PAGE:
Six Characters in Search of an Author

by Luigi Pirandello

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The protagonist and antagonist in Six Characters in Search of an Author


In Six Characters in Search of an Author, the protagonist is the Father, who leads the six characters in their quest to find an author to complete their story. The antagonist is the Manager, who resists the characters' intrusion and questions the reality of their existence.

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Who are the protagonist and antagonist in Six Characters in Search of an Author and why?

Protagonist (main character in the battle or conflict) and antagonist (person opposing the protagonist) are terms originating from and applicable to Greek tragic drama, and much serious drama since Sophocles.  But Pirandello is using the conventions of modern drama to make a dramatic statement about a philosophical notion – the family of characters in the play cannot define themselves or act “in character” because they have been disengaged from their putative creator, the inventor and life-giver called the author.  As a metaphor for the existential situation of existing without essence or purpose, the play moves into the philosophy by reversing the “normative” expectations not only of an audience, but of society itself.  “Where is our direction, our climax, our reason for being?”  This is an early work compared to the French Existential or Absurdist movements of Sartre (his seminal treatise, Being and Nothingness, is dated 1943) and Camus (his play, The Flies, was performed that same year and was how the two met).  Pirandello’s dramatic inquiry, while early, postdates such works as Buchner’s Woyzeck (1836) and even  Calderon’s Life is a Dream (1635).

        (The internal plot, it could be argued, has the father as the protagonist and the director of the rehearsal as the antagonist, in that he obstructs the father in his pursuit of getting his story told.  But this approach to the play's "plot" is unrewarding.)

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Who is the protagonist in Six Characters in Search of an Author?

It is difficult to say who the protagonist is in this play. The Director is at the mercy of being caught between actual characters and actors on stage. He must negotiate between the two groups what the play will be. However, he never fully grasps how "real" the characters are. He is one of the main characters in the play. He has a prominent role. But he, the actors, and the stage hands seem to be more like audience members reacting to the behavior of the six characters. However, you could make an argument that the Director is the main protagonist because he is the "author" they are in search of. They need his stage and his direction in order to live their character lives. Without him, do the six characters even show up or emerge in the theater?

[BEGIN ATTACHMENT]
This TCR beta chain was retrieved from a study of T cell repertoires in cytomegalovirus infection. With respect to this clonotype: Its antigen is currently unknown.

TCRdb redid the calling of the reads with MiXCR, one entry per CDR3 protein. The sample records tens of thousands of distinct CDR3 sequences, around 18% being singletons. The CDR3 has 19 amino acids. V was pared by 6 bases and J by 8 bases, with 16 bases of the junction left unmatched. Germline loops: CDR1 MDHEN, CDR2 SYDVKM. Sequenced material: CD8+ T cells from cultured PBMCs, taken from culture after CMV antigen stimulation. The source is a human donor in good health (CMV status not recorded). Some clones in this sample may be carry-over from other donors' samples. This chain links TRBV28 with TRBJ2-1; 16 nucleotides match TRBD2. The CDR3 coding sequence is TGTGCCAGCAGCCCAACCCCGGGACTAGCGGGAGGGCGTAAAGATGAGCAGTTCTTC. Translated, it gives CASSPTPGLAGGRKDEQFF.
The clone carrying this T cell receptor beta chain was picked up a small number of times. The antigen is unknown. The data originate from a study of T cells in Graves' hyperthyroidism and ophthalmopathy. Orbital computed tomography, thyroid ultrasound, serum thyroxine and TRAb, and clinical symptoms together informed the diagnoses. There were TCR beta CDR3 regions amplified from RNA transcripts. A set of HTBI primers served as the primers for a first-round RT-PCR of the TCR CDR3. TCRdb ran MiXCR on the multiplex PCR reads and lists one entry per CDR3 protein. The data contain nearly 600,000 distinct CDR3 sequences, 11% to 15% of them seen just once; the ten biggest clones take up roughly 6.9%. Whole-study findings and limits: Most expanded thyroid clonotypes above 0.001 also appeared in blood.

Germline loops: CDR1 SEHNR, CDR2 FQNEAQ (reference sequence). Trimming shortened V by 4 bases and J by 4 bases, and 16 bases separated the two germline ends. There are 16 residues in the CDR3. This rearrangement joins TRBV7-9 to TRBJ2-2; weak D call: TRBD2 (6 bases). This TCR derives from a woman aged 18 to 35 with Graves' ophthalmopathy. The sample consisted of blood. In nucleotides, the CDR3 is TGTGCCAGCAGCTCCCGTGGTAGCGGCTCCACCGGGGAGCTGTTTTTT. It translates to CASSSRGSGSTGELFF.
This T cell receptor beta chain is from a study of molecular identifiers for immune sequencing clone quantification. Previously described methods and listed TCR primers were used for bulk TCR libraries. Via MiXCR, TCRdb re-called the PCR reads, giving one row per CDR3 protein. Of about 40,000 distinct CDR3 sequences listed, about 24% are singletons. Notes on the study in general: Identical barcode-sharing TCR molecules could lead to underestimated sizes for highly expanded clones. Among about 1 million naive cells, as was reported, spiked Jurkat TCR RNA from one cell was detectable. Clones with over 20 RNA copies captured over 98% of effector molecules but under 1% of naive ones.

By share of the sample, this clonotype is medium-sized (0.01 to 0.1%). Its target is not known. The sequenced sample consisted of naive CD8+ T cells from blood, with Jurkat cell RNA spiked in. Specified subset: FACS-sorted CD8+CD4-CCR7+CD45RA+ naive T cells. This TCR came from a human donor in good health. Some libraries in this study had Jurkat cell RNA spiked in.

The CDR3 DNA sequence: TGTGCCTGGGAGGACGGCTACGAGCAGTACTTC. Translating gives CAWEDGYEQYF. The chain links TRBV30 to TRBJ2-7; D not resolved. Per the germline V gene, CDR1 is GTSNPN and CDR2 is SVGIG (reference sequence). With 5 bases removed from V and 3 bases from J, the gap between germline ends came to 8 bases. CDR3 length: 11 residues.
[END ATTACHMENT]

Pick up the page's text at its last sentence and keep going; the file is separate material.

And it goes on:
On the other hand, the six characters are all protagonists. The Mother, Father, and Stepdaughter are clearly the most prominent of the six. Each of these three is a protagonist in his/her own right. And each of the three antagonizes the other two in some way. So, you could argue that they are antagonists to each other. And you could clearly argue that the Actors are the antagonists to the six characters.

The protagonist is not always necessarily the "good guy" or the "good girl." It is more broadly defined as the main character(s). You could make the argument that it is the Stepdaughter. She is intent on exposing her father's alleged sin and she wants the play to be true. Much of the play and the play-within-the-play follows her monologues. The father also wants to tell his side of the story and as spokesperson for a lot of backstory, one could argue that he is the main character. The mother is pivotal in the story because the story largely follows her life. She was married to the Father, they had a Son, and then the Father left her. His son goes to live somewhere else. The Mother takes up with the Father's secretary and these two have three children: the Stepdaughter, the Boy, and the Girl. Every bit of the drama occurs because of what happens to the mother. 

In the overall play, you could pick any of these four (Director, Stepdaughter, Mother, or Father) for the reasons stated above. In the play-within-the-play (that of the lives of the six characters), you could argue for Mother, Father, or Stepdaughter. This is one of the most original plays ever written, so it doesn't conform to normal or typical kinds of analysis. This makes it difficult to pick a single protagonist. 

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